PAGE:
Intel CEO: Strong demand for 'Sandy Bridge' chip

Intel's earnings conference was sprinkled with chatter about the future "Sandy Bridge" chip.

In the Intel earnings conference call Tuesday afternoon, CEO Paul Otellini said the company is getting ready to move quickly to its next-generation chip design, "Sandy Bridge."

Intel reported strong second-quarter earnings Tuesday on the back of corporate demand and high gross margins.

Otellini said in his opening remarks during the earnings conference call that Intel is expediting its factory "ramp" for Sandy Bridge.

"Due to the very strong reception of Sandy Bridge, we have accelerated our 32-nanometer factory ramp and have raised our capex (capital expenditure) guidance to enable us to meet the anticipated demand," he said. Intel is now transitioning to a more advanced 32-nanometer production process from the current 45-nanometer technology.

Otellini reiterated that Intel has been sending sample shipments of the chip to its customers, adding, "I am more excited about Sandy Bridge than I have been about any product that the company has launched in a number of years."

Though he would not reveal any details about Sandy Bridge, Intel's executive vice president David Perlmutter did discuss the chip at an Intel conference in Beijing in April.

Intel's future Sandy Bridge chip: key features.
Intel's future Sandy Bridge chip: key features. Intel

Sandy Bridge's key technologies include a central processing unit, or CPU, that delivers a "significant improvement in instructions per clock," according to Perlmutter's remarks in April, meaning that it is more efficient at executing tasks. It also has what Perlmutter called "improved inter-buses" for faster on-chip communication and uses new instructions: Sandy Bridge will be the first chip to support Intel's Advanced Vector Extension (Intel AVX) instructions. AVX accelerates multimedia tasks, including video and audio processing.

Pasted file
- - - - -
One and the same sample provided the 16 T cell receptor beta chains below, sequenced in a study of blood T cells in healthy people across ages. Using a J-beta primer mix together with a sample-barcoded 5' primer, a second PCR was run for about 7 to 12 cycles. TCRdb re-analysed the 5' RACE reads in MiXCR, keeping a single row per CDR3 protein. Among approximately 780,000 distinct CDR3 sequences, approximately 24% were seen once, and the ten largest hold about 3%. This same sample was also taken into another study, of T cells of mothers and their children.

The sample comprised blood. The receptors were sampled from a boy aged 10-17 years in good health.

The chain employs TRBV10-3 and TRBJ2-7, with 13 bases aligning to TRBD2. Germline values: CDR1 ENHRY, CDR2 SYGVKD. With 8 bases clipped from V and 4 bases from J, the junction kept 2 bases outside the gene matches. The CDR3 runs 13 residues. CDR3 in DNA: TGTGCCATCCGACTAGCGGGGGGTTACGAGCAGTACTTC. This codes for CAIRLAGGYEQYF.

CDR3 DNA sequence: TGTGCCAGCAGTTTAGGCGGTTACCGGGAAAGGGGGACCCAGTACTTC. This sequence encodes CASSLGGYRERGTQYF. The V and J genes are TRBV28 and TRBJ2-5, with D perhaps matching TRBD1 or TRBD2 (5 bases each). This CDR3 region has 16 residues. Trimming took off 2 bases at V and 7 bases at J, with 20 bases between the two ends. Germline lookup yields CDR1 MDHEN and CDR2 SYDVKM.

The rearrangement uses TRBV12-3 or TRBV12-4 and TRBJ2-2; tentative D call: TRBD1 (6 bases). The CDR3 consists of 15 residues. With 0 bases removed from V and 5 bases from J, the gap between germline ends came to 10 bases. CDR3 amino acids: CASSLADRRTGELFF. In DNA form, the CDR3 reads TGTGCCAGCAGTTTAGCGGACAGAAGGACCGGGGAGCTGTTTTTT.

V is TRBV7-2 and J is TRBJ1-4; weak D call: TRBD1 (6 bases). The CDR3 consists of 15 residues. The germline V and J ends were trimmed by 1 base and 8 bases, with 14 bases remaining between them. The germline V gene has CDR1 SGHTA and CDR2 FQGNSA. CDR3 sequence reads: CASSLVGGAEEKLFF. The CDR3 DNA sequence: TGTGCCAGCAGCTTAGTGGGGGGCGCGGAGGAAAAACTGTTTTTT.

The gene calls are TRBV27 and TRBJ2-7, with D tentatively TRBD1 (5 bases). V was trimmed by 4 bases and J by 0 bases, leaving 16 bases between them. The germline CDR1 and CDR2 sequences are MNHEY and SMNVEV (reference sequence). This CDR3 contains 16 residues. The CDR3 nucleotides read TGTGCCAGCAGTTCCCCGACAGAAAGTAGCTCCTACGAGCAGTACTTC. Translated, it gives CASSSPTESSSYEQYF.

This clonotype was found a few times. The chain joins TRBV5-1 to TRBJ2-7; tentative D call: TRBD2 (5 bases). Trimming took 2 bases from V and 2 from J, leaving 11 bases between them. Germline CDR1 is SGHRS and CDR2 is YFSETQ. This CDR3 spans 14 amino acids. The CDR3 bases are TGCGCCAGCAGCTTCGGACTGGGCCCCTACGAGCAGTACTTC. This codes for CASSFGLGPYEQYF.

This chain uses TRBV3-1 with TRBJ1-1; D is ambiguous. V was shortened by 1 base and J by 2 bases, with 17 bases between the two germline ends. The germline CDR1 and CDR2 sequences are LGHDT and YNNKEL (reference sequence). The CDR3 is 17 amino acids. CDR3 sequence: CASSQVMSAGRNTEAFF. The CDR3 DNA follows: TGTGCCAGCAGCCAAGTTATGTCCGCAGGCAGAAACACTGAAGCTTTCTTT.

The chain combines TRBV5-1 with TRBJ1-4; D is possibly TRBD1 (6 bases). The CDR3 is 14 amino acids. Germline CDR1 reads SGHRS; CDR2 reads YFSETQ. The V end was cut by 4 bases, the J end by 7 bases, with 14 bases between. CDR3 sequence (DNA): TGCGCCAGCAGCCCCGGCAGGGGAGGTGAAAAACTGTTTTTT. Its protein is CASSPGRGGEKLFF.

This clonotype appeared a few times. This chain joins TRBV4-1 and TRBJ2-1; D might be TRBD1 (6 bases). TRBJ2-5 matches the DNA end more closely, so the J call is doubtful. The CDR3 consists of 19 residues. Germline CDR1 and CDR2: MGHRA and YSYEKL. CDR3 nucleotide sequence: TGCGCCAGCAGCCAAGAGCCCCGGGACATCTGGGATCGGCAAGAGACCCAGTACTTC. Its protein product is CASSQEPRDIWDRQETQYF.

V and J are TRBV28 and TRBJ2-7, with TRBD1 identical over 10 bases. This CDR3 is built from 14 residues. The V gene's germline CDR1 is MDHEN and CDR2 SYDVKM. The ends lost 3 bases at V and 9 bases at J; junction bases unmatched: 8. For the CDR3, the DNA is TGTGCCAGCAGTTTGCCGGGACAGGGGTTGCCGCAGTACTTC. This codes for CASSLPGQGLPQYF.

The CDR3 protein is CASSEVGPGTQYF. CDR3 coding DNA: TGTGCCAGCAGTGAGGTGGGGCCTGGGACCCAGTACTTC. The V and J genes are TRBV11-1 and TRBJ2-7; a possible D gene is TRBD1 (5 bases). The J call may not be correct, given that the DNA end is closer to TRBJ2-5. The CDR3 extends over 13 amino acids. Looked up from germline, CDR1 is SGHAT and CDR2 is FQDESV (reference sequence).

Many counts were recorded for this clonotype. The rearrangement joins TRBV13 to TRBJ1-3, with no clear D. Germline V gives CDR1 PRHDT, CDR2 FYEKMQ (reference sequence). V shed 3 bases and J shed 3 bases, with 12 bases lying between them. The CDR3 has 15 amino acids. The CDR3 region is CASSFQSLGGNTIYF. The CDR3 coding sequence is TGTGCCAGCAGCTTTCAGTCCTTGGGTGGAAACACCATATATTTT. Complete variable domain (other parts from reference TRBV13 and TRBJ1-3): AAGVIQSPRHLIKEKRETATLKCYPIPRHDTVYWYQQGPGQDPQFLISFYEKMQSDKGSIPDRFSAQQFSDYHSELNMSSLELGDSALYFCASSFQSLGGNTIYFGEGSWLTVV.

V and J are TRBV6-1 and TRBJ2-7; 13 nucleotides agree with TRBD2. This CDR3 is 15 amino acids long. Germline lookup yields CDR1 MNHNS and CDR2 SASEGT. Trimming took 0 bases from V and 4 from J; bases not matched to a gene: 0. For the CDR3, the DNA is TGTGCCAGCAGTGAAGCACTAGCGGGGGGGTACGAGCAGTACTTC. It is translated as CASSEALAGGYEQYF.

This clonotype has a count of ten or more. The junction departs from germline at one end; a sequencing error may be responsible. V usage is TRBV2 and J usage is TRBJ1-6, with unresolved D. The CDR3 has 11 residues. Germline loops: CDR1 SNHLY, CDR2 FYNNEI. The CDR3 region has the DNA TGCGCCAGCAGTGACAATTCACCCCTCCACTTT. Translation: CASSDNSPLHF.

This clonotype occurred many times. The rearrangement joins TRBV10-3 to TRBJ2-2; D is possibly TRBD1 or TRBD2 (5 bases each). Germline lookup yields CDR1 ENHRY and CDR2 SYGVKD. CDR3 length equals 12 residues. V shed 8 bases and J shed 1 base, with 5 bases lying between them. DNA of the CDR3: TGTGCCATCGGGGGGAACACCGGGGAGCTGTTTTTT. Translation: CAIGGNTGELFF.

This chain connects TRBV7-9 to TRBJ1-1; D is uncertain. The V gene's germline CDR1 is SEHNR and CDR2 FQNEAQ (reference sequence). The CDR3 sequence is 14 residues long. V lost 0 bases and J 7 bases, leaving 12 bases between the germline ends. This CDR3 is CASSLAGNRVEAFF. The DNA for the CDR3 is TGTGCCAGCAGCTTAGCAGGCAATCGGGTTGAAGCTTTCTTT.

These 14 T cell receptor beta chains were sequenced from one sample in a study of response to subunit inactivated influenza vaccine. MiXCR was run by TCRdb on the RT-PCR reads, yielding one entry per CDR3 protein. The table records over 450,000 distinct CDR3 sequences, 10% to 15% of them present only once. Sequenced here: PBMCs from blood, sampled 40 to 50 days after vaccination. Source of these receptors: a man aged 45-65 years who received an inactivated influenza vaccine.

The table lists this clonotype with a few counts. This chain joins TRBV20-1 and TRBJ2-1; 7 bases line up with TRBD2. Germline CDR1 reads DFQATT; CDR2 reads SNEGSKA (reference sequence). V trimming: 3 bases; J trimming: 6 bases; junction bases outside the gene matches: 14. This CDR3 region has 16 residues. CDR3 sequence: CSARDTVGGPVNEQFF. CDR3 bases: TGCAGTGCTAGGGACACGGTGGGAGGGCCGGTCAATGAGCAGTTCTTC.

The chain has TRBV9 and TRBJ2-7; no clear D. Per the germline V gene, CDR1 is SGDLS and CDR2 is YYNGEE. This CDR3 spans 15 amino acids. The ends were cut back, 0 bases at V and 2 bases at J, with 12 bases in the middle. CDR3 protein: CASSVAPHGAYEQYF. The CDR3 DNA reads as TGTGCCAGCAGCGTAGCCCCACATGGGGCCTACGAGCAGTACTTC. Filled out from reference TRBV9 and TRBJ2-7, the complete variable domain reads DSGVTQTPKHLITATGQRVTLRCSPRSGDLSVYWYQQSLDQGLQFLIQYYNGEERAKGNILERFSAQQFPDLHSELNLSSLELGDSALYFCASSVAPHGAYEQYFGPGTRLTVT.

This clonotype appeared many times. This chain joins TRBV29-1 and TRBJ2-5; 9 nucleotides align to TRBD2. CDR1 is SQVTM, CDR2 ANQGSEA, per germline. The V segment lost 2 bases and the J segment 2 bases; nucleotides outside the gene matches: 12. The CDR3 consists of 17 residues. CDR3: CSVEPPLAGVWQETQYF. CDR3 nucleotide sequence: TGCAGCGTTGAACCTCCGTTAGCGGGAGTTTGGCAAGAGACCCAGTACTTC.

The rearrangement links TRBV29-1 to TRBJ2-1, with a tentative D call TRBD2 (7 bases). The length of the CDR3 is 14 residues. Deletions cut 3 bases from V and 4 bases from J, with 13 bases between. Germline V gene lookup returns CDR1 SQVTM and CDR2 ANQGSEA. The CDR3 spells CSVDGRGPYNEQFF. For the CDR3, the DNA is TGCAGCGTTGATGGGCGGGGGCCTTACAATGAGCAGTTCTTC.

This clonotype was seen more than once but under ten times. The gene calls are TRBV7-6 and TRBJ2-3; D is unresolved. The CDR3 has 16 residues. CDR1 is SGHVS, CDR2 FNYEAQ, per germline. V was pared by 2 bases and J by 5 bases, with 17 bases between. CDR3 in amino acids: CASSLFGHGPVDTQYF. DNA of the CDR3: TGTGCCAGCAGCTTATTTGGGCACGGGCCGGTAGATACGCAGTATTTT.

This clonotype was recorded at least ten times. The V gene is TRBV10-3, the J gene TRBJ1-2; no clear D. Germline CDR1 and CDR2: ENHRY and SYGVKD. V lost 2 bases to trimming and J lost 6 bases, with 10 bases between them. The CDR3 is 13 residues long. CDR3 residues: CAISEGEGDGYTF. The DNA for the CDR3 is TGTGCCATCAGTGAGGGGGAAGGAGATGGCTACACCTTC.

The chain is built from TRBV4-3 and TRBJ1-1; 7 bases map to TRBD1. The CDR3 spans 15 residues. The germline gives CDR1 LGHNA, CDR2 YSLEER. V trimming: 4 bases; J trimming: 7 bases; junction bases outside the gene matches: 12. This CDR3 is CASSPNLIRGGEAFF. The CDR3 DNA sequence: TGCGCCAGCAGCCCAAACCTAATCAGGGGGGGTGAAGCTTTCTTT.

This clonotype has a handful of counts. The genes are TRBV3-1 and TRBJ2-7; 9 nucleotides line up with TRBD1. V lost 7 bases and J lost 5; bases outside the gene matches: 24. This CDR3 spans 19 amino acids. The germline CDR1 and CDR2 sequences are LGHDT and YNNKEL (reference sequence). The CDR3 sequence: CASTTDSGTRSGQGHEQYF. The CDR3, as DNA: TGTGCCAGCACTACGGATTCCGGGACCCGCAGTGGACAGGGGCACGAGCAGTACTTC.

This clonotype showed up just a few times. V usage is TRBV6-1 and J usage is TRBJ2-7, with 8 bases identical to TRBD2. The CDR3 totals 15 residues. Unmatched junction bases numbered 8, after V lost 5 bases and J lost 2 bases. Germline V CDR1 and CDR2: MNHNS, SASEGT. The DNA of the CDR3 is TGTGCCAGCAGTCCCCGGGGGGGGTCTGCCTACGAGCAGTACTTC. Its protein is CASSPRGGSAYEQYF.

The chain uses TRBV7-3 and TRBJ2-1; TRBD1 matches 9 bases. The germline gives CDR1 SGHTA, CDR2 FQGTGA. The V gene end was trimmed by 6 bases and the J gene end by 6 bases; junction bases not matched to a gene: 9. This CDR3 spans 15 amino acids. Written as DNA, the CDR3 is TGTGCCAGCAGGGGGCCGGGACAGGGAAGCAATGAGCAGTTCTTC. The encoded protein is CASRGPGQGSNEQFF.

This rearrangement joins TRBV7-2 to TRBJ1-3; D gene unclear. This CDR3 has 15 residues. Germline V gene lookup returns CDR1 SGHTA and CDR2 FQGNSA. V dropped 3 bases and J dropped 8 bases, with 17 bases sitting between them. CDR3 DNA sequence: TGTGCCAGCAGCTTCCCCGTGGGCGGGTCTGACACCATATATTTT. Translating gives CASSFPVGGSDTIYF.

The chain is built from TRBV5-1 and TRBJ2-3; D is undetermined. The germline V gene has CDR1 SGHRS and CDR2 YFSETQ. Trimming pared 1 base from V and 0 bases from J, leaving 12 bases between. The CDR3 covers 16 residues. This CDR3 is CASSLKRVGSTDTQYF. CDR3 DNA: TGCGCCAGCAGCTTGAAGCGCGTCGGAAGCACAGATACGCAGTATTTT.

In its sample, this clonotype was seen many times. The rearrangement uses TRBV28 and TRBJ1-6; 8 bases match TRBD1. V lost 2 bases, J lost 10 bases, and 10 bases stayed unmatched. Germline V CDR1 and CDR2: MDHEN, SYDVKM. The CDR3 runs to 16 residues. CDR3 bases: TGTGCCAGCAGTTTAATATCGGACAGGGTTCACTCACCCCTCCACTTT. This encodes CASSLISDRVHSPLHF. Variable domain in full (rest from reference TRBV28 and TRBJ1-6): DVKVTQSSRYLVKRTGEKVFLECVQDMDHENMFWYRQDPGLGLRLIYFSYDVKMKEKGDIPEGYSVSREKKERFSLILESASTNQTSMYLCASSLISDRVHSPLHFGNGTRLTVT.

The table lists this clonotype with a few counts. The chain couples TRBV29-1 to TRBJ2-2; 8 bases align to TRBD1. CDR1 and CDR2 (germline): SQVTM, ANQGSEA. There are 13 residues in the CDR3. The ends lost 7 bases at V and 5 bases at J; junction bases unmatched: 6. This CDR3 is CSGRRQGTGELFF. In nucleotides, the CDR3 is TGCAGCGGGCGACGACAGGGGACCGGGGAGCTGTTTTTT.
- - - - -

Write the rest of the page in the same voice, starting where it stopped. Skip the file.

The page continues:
And like all Intel chips going forward, the graphics processing unit, or GPU, will be integrated directly onto the CPU.

About the author

Brooke Crothers writes about mobile computer systems, including laptops, tablets, smartphones: how they define the computing experience and the hardware that makes them tick. He has served as an editor at large at CNET News and a contributing reporter to The New York Times' Bits and Technology sections. His interest in things small began when living in Tokyo in a very small apartment for a very long time.

 

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